Towards Reparations for the People of the Sudan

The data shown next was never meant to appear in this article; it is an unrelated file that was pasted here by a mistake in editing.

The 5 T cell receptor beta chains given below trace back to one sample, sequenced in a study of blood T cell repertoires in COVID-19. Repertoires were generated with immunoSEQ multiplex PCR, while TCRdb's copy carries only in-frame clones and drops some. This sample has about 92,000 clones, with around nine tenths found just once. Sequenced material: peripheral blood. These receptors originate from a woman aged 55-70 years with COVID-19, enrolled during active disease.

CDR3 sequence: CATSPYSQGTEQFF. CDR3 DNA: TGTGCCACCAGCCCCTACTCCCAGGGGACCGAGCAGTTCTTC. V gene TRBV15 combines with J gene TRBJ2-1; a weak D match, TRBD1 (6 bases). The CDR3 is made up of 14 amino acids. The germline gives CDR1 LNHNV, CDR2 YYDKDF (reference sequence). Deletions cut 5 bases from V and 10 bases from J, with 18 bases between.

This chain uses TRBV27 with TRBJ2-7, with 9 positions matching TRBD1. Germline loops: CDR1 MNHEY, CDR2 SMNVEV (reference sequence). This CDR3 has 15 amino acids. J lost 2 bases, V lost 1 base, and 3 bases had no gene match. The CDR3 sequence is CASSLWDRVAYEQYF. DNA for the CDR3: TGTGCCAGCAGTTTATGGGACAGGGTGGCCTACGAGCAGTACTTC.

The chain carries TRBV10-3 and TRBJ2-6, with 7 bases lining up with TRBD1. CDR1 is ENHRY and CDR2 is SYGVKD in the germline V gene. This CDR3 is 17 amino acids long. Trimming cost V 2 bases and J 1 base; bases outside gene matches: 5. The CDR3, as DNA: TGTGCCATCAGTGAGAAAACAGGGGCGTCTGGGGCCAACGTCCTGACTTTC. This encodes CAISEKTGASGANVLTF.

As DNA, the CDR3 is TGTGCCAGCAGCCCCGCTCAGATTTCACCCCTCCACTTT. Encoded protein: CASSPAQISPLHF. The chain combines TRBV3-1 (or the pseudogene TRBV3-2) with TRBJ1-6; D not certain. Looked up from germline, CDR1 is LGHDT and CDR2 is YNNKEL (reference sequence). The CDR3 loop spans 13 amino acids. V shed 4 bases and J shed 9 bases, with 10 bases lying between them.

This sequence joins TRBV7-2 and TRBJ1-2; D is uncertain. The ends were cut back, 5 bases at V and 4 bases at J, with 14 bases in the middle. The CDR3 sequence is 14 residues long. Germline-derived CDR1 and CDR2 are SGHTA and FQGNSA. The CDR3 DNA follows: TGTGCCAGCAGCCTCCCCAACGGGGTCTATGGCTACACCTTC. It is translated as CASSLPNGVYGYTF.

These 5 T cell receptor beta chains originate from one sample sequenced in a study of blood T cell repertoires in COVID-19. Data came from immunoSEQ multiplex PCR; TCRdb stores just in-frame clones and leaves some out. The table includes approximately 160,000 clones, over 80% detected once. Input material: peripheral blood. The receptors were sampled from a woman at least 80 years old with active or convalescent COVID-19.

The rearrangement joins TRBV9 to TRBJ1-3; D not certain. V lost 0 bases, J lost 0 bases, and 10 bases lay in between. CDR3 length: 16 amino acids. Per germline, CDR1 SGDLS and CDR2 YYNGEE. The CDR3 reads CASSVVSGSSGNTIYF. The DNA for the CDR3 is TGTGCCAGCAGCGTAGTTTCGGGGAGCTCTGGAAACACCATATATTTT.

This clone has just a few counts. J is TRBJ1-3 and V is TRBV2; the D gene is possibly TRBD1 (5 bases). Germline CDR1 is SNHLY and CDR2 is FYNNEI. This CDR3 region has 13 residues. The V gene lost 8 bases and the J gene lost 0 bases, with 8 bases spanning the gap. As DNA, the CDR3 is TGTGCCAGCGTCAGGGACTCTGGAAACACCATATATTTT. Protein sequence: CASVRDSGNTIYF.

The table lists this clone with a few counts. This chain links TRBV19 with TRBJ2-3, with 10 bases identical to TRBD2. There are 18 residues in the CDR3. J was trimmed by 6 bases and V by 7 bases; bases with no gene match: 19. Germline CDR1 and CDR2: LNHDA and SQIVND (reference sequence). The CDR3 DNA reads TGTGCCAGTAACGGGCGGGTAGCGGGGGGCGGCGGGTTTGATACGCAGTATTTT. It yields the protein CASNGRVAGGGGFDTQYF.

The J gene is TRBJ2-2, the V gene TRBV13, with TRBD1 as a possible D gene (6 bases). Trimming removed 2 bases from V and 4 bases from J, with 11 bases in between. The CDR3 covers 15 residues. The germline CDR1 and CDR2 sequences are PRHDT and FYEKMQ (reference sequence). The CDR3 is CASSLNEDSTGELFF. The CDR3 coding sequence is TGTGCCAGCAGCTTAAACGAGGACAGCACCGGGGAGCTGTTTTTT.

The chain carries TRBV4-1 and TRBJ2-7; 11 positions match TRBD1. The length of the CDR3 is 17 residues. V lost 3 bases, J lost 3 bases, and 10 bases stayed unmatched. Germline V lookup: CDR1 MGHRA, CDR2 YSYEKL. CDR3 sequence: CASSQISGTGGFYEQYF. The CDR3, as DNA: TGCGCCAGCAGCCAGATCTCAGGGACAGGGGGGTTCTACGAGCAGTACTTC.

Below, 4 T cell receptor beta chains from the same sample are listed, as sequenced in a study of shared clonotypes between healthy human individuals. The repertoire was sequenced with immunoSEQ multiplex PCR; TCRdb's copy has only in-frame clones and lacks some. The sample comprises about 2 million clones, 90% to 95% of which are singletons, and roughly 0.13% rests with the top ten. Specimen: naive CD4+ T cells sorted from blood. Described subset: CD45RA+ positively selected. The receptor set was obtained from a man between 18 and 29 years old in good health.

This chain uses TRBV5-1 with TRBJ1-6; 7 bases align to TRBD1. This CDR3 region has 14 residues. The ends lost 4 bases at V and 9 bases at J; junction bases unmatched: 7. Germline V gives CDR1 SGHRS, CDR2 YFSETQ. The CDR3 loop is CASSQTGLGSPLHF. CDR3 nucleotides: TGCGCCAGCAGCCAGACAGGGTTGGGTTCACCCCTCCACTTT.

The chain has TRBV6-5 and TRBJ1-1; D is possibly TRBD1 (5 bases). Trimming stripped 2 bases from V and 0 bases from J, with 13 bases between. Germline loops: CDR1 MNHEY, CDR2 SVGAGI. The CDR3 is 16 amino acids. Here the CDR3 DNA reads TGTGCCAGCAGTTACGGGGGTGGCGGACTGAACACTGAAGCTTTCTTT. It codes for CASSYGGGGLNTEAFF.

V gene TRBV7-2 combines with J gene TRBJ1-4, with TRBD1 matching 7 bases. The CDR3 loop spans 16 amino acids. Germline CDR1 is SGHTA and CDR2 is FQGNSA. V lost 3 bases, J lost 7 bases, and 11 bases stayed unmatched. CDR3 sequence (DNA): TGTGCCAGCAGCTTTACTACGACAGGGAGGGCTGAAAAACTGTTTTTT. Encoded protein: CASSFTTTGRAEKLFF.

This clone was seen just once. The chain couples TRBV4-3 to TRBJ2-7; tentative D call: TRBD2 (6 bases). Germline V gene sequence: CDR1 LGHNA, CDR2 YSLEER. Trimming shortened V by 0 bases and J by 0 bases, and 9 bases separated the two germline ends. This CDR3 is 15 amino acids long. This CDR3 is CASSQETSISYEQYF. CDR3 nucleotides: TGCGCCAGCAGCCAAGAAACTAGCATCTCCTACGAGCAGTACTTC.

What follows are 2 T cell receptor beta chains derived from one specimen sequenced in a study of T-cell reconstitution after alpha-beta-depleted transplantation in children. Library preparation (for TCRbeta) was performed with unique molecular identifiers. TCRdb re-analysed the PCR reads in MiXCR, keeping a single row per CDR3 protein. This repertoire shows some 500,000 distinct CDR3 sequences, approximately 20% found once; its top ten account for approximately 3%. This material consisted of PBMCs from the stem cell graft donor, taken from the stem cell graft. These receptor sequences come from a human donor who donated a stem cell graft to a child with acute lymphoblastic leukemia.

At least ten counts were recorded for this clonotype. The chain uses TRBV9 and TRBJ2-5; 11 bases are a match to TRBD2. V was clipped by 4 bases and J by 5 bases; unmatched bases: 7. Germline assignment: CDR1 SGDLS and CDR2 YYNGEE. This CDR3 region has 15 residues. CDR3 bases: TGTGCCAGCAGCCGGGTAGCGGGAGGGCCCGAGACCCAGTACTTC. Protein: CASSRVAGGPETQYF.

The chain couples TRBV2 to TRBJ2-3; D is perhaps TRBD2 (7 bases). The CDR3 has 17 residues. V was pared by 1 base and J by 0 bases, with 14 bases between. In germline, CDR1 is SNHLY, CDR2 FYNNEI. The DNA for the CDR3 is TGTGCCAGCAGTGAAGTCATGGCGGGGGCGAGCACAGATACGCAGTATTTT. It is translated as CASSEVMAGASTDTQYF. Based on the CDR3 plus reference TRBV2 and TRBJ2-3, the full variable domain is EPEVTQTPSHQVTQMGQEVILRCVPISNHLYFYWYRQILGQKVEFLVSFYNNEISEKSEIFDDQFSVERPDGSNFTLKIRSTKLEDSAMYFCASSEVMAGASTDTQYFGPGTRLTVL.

THE demand for economic reparations is based on genocide and on the merciless and systematic killing of Sudanese people and the attempt to push them off their lands, in order to mine their lands for natural resources . Chattel slavery continues in Sudan and the Borderlands in general, stretching from Mauritania on the Atlantic, through countries such as Mali, Niger and Tchad to Sudan on the Red Sea. As Prof. Sidney Harring states in his brief ‘German Reparations to the Herero Nation: An assertion of Herero Nationhood in the Path of Namibian Development’ – it would be both a futile and dishonorable discourse to venture into any kind of a comparative analysis of genocide … genocide is genocide … Modern international law of reparations is dominated by extensive Jewish claims for reparations against Germany and other countries, but this is not the limit of reparations claims. Even in the context of World War II, reparations have been paid to others, including US$1 billion to Americans of Japanese descent for their imprisonment and loss of their lands. Also reparations have been made in a parallel settlement to Japanese Canadians, and a case is pending against the Japanese for reparations for Korean ‘comfort women’ forced into prostitution by the Japanese army. Other European claims, including that of the Romani people, raised by other peoples subjected to mass extermination in concentration camps, have failed. Where there have been successes, these represent important advances in human rights law. The Herero claim for reparations prepared by Sidney Harring gave careful attention to the existing international law of reparations. Such a claim is preceded by a general inquiry into the appropriateness of reparations as a political and legal remedy for the damage caused by colonial war and internal civil strife. The Sudan Commission for Human Rights (SCHR) has considered these issues and has opted for reparations as the appropriate remedy for the human rights abuse suffered by the people of the Sudan. As Harring says, if situations (such as in the Sudan) are ‘reasonably analogous to existing reparations claims, to dismiss them out of hand must turn on considerations that can only be called racist’. Harring goes on to say that if such claims are well grounded legally, then broader policy issues may be implicated and must be heard, for there exists no consistent legal basis for any of the modern reparations regimes. The concept of reparations is rooted in natural law, the common law and international law – for it’s an equitable principle that the beneficiary of an ill-gotten gain – for instance crude petroleum – should make restitution, both out of contrition and goodwill, but also to restore the victim to some part of their previous life. Harring states that ‘within the modern world, liberal democracies have used the language of reparations in making voluntary payments through various statutory regimes to their own indigenous or minority populations’ – most often such settlements are ultimately political – done by parliaments and governments. To follow the example of the Jewish claims against Germany – supportive state governments assisted the claims and a formal claim was filed on behalf of the State of Israel, with the Government of Germany. These steps were followed by negotiations, with a final agreement resulting through political processes, which were voted on by the German Parliament. This legislation has subsequently been amended and expanded. In the Sudan case it was reported by Prof. Abdel Ghaffar M. Ahmed by his e-mail of the 21st January 2003, that since May 2001, a group of Sudanese, invited by the Organisation for Social Science Research in Eastern and Southern Africa (OSSREA), having discussed the issue of slavery, came up with the suggestion that an apology was at the time in order. According to Prof. Abdel Ghaffar, that position was then taken up by members of the opposition in the Sudan. This position was reflected in a statement made by Saddig El Mahdi in mid-January 2003 as reported in the Al Ahram newspaper in Cairo, Egypt. The Durban United Nations Conference Against Racism (WCAR) held in 2001 was part of the growing movement for reparations, for the enslavement of Africans and for colonialism in general. The Declaration of the NGO Forum of the World Conference Against Racism dated 3 September 2001, states at section 27:- ‘Recognizing the rights of all victims of slavery, racism, racial discrimination, xenophobia and related intolerance to reparations of all forms.’ The Declaration of the World Conference Against Racism, Racial Discrimination, Xenophobia and Related Intolerance (31 August to 8th September 2001) under ‘Sources, causes, forms and contemporary manifestations of racism, racial discrimination, xenophobia and related intolerance’ at section 29 states:- We strongly condemn the fact that slavery and slavery-like practices still exist today in parts of the world and urge states to take immediate measures as a matter of priority to end such practices, which constitute flagrant violations of human rights. The World Conference Against Racism and its NGO Forum have added to the growing concern for reparations for African slavery. Already there exists substantial legal documentation on this issue. In 1993 in Nigeria a Pan-African meeting on reparations, chaired by Ambassador Dudley Thompson was convened. As Harring states, the current discourse on African economic recovery is premised on the understanding of a quid pro quo from the developed countries to Africa for the past super-exploitation of Africans. Also, the thirteenth and fourteenth amendments to the United States Constitution provides moral and legal credibility to the case for reparations for African slavery and ‘for the devastation of colonialism, primarily involving blacks still living on the African continent’. The issue of quantum in the legal claim for reparations is a delicate matter, requiring more attention. Already there are some indications that the liberation movement might want a substantial monetary award. Legal claims in general require the setting of damages. The ‘costs’ of colonialism and slavery in the ‘Borderlands’ might be described as ‘incalculable’ – thus presenting a barrier to these claims. Interestingly Harring, using the analogy of the litigation of the Herero of Namibia, is of the view that the significance of ‘quantum’ disappears where the claim is made by ‘a nation’. Also there exists no absolute law on the limitation of reparation claims. Harring goes on to state: For policy reasons, it makes no sense to limit reparations for genocide to the actual victims: they are most often dead, and that is precisely the nature of the evil of genocide and, for the same reasons, it makes no sense to require that some modern state represent the interests of a victimized people’. There exists no formal legal rules governing the law of reparations. Based on the experience of other reparation regimes, extensive legal posturing, creating a powerful moral climate supporting reparations and thus shaping public opinion is the primary stage for the realization of reparations. See – ‘The legal, claim for German reparations to the Herero nation’ on Excerpted from: Sidney Harring, German Reparations to the Herero Nation: an Assertion of Herero Nationhood in the Path of Namibian Development?, 104 West Virginia Law Review 393-497, 393-398, 401-410 (Winter 2002) (132 Footnotes Omitted)